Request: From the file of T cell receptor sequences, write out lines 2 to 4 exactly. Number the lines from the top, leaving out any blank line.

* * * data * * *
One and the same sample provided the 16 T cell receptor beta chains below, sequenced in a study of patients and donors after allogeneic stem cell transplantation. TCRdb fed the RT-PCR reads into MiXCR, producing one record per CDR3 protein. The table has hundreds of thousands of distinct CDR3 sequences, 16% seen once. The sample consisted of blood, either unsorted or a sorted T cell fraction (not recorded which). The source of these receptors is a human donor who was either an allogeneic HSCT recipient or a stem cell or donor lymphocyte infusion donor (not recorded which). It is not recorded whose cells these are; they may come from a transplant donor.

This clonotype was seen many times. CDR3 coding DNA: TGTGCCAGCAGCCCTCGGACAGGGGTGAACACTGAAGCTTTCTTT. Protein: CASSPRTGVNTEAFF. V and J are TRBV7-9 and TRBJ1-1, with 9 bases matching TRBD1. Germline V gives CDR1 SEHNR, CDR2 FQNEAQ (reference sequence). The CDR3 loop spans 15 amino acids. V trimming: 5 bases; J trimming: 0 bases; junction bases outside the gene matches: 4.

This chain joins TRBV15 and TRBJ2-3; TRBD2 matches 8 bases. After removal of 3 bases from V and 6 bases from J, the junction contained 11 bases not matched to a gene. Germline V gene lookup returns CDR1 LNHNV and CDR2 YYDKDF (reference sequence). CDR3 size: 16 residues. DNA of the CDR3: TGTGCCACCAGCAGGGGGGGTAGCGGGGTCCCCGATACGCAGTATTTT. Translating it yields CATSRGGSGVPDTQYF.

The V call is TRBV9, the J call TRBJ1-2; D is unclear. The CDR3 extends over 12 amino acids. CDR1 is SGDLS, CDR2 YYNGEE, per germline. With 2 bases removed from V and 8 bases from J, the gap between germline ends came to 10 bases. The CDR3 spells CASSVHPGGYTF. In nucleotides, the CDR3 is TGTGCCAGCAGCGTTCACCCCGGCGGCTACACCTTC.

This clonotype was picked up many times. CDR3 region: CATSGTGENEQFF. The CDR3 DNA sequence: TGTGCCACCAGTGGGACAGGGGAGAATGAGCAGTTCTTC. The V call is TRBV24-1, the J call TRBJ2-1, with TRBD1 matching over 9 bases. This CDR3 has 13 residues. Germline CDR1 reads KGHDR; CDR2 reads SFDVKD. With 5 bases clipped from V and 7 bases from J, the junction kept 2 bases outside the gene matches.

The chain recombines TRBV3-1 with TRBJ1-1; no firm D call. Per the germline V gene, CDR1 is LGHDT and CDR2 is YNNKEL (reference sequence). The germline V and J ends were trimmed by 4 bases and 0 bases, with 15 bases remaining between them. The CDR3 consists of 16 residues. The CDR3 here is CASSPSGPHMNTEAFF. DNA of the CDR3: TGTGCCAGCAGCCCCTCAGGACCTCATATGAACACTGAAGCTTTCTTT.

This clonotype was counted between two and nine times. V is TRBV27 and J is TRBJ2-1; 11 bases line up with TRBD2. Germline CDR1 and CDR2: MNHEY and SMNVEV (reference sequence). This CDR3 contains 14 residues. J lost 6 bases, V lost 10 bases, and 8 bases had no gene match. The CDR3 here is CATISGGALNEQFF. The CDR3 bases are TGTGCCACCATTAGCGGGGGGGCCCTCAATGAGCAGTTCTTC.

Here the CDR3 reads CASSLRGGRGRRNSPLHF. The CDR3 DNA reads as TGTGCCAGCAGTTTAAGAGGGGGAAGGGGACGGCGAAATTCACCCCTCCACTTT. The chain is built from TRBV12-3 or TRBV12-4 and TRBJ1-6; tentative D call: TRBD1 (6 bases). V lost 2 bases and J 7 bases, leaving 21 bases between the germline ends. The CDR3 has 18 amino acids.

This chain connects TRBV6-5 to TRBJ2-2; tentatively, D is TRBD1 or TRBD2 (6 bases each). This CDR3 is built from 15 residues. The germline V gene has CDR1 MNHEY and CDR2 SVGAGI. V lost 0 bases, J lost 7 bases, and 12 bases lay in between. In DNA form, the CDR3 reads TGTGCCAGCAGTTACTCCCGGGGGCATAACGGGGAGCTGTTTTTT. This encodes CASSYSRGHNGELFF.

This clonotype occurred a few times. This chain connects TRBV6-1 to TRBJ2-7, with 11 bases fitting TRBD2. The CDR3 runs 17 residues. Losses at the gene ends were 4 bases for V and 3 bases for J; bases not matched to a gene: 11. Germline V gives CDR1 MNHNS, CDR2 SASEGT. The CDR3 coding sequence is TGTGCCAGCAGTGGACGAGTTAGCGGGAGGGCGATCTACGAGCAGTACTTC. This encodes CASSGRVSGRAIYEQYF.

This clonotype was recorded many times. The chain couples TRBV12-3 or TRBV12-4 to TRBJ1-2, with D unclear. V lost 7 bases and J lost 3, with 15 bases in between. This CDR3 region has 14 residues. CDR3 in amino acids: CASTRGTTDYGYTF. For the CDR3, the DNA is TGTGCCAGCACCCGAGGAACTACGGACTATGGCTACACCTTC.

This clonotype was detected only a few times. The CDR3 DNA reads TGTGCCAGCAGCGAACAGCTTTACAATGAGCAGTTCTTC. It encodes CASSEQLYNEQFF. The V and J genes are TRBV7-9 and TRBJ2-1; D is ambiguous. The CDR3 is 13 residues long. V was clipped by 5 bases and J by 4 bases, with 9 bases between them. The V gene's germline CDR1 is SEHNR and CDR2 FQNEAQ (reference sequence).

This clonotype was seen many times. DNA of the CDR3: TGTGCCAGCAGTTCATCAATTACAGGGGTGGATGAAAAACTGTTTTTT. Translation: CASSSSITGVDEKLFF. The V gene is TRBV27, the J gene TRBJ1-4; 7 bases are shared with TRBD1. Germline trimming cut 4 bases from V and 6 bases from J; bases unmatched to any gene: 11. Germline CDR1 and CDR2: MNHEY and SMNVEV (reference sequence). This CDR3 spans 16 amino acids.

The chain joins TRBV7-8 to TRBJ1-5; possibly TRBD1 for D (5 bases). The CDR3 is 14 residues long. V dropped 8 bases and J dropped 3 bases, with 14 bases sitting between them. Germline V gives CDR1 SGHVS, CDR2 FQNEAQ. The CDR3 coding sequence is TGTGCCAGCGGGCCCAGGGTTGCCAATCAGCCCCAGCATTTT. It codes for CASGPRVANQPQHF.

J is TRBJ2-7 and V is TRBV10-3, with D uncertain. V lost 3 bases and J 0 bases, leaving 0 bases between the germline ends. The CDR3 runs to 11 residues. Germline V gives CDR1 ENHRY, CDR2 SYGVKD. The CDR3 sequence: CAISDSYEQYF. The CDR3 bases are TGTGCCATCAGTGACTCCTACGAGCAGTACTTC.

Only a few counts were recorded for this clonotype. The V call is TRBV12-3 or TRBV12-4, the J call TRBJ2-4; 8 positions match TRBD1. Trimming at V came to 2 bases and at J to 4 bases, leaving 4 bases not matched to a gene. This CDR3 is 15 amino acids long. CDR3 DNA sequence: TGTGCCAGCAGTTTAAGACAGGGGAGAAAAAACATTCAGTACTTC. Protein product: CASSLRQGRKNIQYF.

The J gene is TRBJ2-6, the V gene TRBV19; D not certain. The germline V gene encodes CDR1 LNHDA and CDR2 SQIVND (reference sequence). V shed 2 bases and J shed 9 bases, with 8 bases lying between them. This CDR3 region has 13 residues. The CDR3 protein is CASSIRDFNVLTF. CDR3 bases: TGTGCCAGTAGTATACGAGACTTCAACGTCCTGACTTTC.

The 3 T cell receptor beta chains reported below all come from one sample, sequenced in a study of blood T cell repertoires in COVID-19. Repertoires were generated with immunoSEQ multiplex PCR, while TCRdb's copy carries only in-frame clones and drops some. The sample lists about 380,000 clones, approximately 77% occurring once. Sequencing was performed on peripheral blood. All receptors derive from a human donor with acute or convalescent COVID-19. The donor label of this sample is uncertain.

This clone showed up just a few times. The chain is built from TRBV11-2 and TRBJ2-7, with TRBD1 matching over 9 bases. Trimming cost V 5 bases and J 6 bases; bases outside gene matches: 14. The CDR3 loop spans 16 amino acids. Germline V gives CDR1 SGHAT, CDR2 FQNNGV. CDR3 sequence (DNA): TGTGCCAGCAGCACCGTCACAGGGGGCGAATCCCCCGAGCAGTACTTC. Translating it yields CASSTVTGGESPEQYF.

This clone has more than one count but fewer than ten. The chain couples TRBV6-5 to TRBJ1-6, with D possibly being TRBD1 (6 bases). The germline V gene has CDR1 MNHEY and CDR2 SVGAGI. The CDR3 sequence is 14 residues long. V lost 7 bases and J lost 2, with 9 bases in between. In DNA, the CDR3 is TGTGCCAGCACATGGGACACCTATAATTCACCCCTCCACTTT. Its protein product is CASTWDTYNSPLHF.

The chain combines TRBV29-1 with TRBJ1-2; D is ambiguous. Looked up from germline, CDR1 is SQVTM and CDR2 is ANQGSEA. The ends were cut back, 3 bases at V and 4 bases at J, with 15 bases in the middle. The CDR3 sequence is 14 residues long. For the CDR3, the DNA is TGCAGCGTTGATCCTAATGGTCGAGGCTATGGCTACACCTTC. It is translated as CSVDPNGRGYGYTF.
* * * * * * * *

This clonotype was seen many times. CDR3 coding DNA: TGTGCCAGCAGCCCTCGGACAGGGGTGAACACTGAAGCTTTCTTT. Protein: CASSPRTGVNTEAFF. V and J are TRBV7-9 and TRBJ1-1, with 9 bases matching TRBD1. Germline V gives CDR1 SEHNR, CDR2 FQNEAQ (reference sequence). The CDR3 loop spans 15 amino acids. V trimming: 5 bases; J trimming: 0 bases; junction bases outside the gene matches: 4.

This chain joins TRBV15 and TRBJ2-3; TRBD2 matches 8 bases. After removal of 3 bases from V and 6 bases from J, the junction contained 11 bases not matched to a gene. Germline V gene lookup returns CDR1 LNHNV and CDR2 YYDKDF (reference sequence). CDR3 size: 16 residues. DNA of the CDR3: TGTGCCACCAGCAGGGGGGGTAGCGGGGTCCCCGATACGCAGTATTTT. Translating it yields CATSRGGSGVPDTQYF.

The V call is TRBV9, the J call TRBJ1-2; D is unclear. The CDR3 extends over 12 amino acids. CDR1 is SGDLS, CDR2 YYNGEE, per germline. With 2 bases removed from V and 8 bases from J, the gap between germline ends came to 10 bases. The CDR3 spells CASSVHPGGYTF. In nucleotides, the CDR3 is TGTGCCAGCAGCGTTCACCCCGGCGGCTACACCTTC.